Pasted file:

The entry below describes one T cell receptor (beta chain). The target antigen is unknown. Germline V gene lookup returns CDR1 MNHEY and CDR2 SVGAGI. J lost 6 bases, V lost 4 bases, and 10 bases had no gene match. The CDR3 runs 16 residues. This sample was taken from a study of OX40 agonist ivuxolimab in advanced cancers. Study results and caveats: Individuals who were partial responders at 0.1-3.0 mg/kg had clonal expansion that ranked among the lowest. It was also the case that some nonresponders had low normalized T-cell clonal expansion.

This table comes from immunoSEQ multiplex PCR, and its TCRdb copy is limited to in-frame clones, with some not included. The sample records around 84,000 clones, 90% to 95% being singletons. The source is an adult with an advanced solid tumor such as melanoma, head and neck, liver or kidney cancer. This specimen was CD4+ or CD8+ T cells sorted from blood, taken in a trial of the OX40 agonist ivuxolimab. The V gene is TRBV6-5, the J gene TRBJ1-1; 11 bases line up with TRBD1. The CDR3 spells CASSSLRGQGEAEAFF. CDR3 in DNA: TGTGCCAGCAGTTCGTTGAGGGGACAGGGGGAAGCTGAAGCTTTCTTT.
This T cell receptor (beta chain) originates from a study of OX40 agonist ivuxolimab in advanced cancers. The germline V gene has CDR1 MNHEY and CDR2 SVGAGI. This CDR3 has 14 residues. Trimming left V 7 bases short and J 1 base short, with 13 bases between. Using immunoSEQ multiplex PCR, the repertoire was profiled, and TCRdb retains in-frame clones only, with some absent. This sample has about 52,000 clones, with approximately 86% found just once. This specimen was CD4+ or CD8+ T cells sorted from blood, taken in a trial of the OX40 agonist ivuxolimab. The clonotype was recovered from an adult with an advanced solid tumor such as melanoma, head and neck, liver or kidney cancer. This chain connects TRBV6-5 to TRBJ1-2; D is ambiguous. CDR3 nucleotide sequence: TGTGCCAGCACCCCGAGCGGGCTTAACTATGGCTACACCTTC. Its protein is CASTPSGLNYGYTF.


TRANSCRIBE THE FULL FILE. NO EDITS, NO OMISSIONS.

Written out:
The entry below describes one T cell receptor (beta chain). The target antigen is unknown. Germline V gene lookup returns CDR1 MNHEY and CDR2 SVGAGI. J lost 6 bases, V lost 4 bases, and 10 bases had no gene match. The CDR3 runs 16 residues. This sample was taken from a study of OX40 agonist ivuxolimab in advanced cancers. Study results and caveats: Individuals who were partial responders at 0.1-3.0 mg/kg had clonal expansion that ranked among the lowest. It was also the case that some nonresponders had low normalized T-cell clonal expansion.

This table comes from immunoSEQ multiplex PCR, and its TCRdb copy is limited to in-frame clones, with some not included. The sample records around 84,000 clones, 90% to 95% being singletons. The source is an adult with an advanced solid tumor such as melanoma, head and neck, liver or kidney cancer. This specimen was CD4+ or CD8+ T cells sorted from blood, taken in a trial of the OX40 agonist ivuxolimab. The V gene is TRBV6-5, the J gene TRBJ1-1; 11 bases line up with TRBD1. The CDR3 spells CASSSLRGQGEAEAFF. CDR3 in DNA: TGTGCCAGCAGTTCGTTGAGGGGACAGGGGGAAGCTGAAGCTTTCTTT.
This T cell receptor (beta chain) originates from a study of OX40 agonist ivuxolimab in advanced cancers. The germline V gene has CDR1 MNHEY and CDR2 SVGAGI. This CDR3 has 14 residues. Trimming left V 7 bases short and J 1 base short, with 13 bases between. Using immunoSEQ multiplex PCR, the repertoire was profiled, and TCRdb retains in-frame clones only, with some absent. This sample has about 52,000 clones, with approximately 86% found just once. This specimen was CD4+ or CD8+ T cells sorted from blood, taken in a trial of the OX40 agonist ivuxolimab. The clonotype was recovered from an adult with an advanced solid tumor such as melanoma, head and neck, liver or kidney cancer. This chain connects TRBV6-5 to TRBJ1-2; D is ambiguous. CDR3 nucleotide sequence: TGTGCCAGCACCCCGAGCGGGCTTAACTATGGCTACACCTTC. Its protein is CASTPSGLNYGYTF.